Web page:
.....they began in 1894 at Central Chambers, once situated in Broadgate. These ' Chambers ' were thought to have been found at the rear of the Kings Head Hotel, which was once owned by George Woodcock, a Coventry solicitor and prominent figure concerning the local cycle industry.

1900 COVAIW Photo 54

1900 ACOV P49A Photo

1905 ACOV P28 Photo

c1905 MOC P31 Photo
Smithford Street
Kings Head Hotel in left hand corner

1906 OS Map

1912 TEOC P74 Meeting place of the Association of Lancastrians

7.1919 COCIP P78 Photo

This is Broadgate on the morning after the Godiva ' Peace ' Procession. The previous evening was coming to a happy conclusion, although brought abruptly to an end by rain. Soon after, and for no apparent reason, a crowd began to gather in Broadgate and after much shouting the Kings Head came under attack from a mob armed with bricks and stones. The police quickly arrived and the mob turned on them showering them with bottles and bricks. The police regained control and the rioters went home. Riots continued the next two nights. This was the last act of rioting and for three days the citizens of Coventry were put under curfew. Some say the riots began as rumours were spread that certain shops in Broadgate were German owned, this however was not an isolated case for 1919 saw riots throughout England as soldiers were demobbed and found thamselves unemployed ( the owner of the Kings Head was Max Otto Meinhardt, which sounds German - Fred )

1920 COCIP P79 Photo

Peeping Tom looking down on Hertford Street from the top storey window of the Kings Head Hotel in 1920.

In the 1870's the Kings Head was rebuilt on a larger scale taking in the corner of Smithford Street and Hertford Streets; Tom soon found a place in the hotel looking out from his own fourth storey nook ( as seen in the photograph ). Tom stayed here until 1934 when he was taken into the hotel. It was the intention of the management to replace the original with a head and shoulder copy while the original was restored and protected from the elements. The plan however never materialised and in 1940 the hotel was destroyed. Tom later appeared in the Hotel Leofric and now stands ina glass case overlooking Lady Godiva from Cathedral Lanes.

c1927 CWL Photo

1929 ACOV P49B Photo

1929 MOC P43 Photo
Heretford Street

1929 ACOV P64A Photo

1931 ACOV P17B Photo

Peeping Tom is now in the enlarged Kings Head Hotel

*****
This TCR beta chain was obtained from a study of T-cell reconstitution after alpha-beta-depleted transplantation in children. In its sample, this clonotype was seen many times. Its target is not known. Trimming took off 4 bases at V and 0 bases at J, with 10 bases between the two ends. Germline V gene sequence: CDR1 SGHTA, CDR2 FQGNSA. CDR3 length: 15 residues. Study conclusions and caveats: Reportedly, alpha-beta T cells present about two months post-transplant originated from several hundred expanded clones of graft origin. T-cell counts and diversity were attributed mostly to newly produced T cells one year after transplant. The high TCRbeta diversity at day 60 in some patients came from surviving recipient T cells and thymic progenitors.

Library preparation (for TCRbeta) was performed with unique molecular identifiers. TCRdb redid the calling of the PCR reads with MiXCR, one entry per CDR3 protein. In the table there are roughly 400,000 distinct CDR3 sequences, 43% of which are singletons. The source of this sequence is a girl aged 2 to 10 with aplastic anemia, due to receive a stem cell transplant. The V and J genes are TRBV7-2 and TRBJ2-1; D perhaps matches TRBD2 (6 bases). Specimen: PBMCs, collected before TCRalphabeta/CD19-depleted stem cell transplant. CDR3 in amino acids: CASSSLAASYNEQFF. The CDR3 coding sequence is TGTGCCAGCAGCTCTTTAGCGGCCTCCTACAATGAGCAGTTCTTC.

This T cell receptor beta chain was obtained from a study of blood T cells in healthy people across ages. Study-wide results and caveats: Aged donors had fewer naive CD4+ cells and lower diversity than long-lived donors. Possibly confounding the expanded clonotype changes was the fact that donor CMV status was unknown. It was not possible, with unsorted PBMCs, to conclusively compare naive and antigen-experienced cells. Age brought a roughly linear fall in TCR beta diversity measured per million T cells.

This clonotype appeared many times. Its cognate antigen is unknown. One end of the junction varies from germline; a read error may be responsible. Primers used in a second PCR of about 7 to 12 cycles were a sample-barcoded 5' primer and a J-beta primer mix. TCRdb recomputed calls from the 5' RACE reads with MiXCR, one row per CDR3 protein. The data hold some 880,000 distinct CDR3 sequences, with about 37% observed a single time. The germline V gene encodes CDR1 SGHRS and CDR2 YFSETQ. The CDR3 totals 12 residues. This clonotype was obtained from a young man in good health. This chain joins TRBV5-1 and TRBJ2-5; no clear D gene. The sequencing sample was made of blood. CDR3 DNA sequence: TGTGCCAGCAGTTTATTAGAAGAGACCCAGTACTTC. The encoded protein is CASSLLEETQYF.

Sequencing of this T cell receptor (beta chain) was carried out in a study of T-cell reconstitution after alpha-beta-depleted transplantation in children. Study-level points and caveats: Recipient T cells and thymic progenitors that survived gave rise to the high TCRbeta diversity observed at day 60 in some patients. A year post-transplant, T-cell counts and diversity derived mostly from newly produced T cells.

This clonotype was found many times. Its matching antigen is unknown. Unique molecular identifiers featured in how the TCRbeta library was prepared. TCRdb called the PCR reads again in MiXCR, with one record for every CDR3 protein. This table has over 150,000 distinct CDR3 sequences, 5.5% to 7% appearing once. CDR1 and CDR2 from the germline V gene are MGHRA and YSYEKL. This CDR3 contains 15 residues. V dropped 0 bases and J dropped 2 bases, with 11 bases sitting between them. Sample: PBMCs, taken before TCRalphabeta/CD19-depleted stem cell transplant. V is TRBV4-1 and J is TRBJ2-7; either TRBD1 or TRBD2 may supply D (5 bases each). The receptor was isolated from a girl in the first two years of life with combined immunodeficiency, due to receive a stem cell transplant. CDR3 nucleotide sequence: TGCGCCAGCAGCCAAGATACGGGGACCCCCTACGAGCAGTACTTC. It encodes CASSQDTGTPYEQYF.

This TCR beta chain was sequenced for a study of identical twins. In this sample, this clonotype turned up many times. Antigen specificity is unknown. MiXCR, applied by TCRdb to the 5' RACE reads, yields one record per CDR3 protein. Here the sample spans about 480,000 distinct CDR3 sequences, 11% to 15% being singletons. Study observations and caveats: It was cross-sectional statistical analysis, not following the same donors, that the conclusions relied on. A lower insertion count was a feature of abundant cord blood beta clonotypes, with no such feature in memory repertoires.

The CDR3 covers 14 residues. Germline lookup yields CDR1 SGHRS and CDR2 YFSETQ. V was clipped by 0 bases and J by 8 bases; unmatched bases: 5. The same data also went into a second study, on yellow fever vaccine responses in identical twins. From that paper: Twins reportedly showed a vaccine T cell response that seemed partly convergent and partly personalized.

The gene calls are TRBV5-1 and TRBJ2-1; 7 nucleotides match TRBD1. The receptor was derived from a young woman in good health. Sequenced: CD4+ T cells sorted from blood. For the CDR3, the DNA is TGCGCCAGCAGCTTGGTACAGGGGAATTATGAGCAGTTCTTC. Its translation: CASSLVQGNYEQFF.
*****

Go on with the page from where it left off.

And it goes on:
1937 COCIP P114 Photo

An excellent view taken from the High Street side of Greyfriars lane in 1937 looking towards Smithford Street and Broadgate. On the left stands the Kings Head Hotel minus its figure of Peeping Tom in the top corner window. The figure was now standing in the hotel hallway.

14.11.1940 News 1 Destroyed in the blitz

c1940 Cov at War 2 P65 Two members of the Home Duard carry Peeping Tom into Hertford Street. Luckily the fifteenth-century figure had been removed from the fourth-storey nook well before the outbreak of war. As the Kings Head was destroyed Tom had to be removed to a place of greater safety. He therefore spent the remainder of the war years in the vaults of the nearby bank.

1940 SOC P229 Destroyed by enemy action....... Coventry lost the Kings Head Hotel ......... and sixteenth century Palace Yard.


1532 - 33 JA34 William Lynde

1776 CR 101/1/285 Richard Richards

1776 CR 101/1/285 Thomas Soden

1805 Cr 66/2/5ff Henry Butterworth

1845 Kelly J. Williamson

1848 JA62 CH&O James Williamson

23.3.1848 JA62 CH&O Charles Sabin

1851 Census Charles Sabin 33 yo innkeeper b Harbury & 2 sisters

1861 Census William P. Merry 45 yo hotel keeper b Coventry m Emily R.,

1865 JA141 CS W. P.Merry [ 39 & 2d, 7 servants, 2 barmaids, 1 visitor

1865 JA141 CS Mary Ann Sabin

1868 Buchanan M. A. Sabin

23.11.1868 Lantern Mary A. Sabin

1871 Census Mary Ann Sabin 67 yo hotel keeper b Alcester unmarried & 1874 C&B Miss M. A. Sabin [ 10 servants, 2 visitors
1878 LJ Vol 1 P25 Elizabeth Jane Jones
1878 LJ Vol 1 P25 George Woodcock & Alexander Rotherham
1879 Stevens Licensee not named
1880 LJ Vol 1 P25 George Woodcock & Alexander Rotherham
1880 LJ Vol 1 P25 Louisa Elizabeth Winnall
1881 LJ Vol 1 P25 Louisa Elizabeth Winnall
1881 LJ Vol 1 P25 Alfed Prior
1881 C&B A. Prior
1887 LJ Vol 1 P25 Alfed Prior
1887 LJ Vol 1 P25 Henry Sealey
1890 LJ Vol 1 P25 Henry Sealey
1890 LJ Vol 1 P25 Amelia Ann Balderson
1890/91 R&G Miss Scoley ( Miss Sealey ? Was she Amelia Ann Balderson ? )
1890 LJ Vol 1 P25 George Fox Spencer
1893 Reporter G. F. Spencer

1894 R&G G. F. Spencer

1896 R&G G. F. Spencer
1897 LJ Vol 1 P25 George Fox Spencer
1897 LJ Vol 1 P25 Charles Edward Hewitt
1899 LJ Vol 1 P25 Charles Edward Hewitt
1899 LJ Vol 1 P25 Andrew Thomson
1903 R&G W. Baker

1905 R&G T. C. Bird

1909 R&G Max Otto Meinhardt

1911/12 Spennell Kings Head Hotel Co Ltd

1912/13 Spennell Kings Head Hotel Co Ltd

1929 P. James Kings Head Hotel Co Ltd

1931/32 P. James Kings Head Hotel Co Ltd

1933/34 P. James Kings Head Hotel Co Ltd

1935/36 P. James Kings Head Hotel Co Ltd

1937/38 P. James Kings Head Hotel Co Ltd

1939/40 P. James Kings Head Hotel Co Ltd


1532/33 JA34 Trintiy Guild

1703/04 CR 309/85 E. Owen senior

1703/04 CR 309/85 W. Hethersett & J. Sharpe
1878 LJ Vol 1 P25 George Woodcock, Coventry
later LJ Vol 1 P25 Thomas Gustave Hawley, Park Hill, Kenilworth, later of Park Gate, Coventry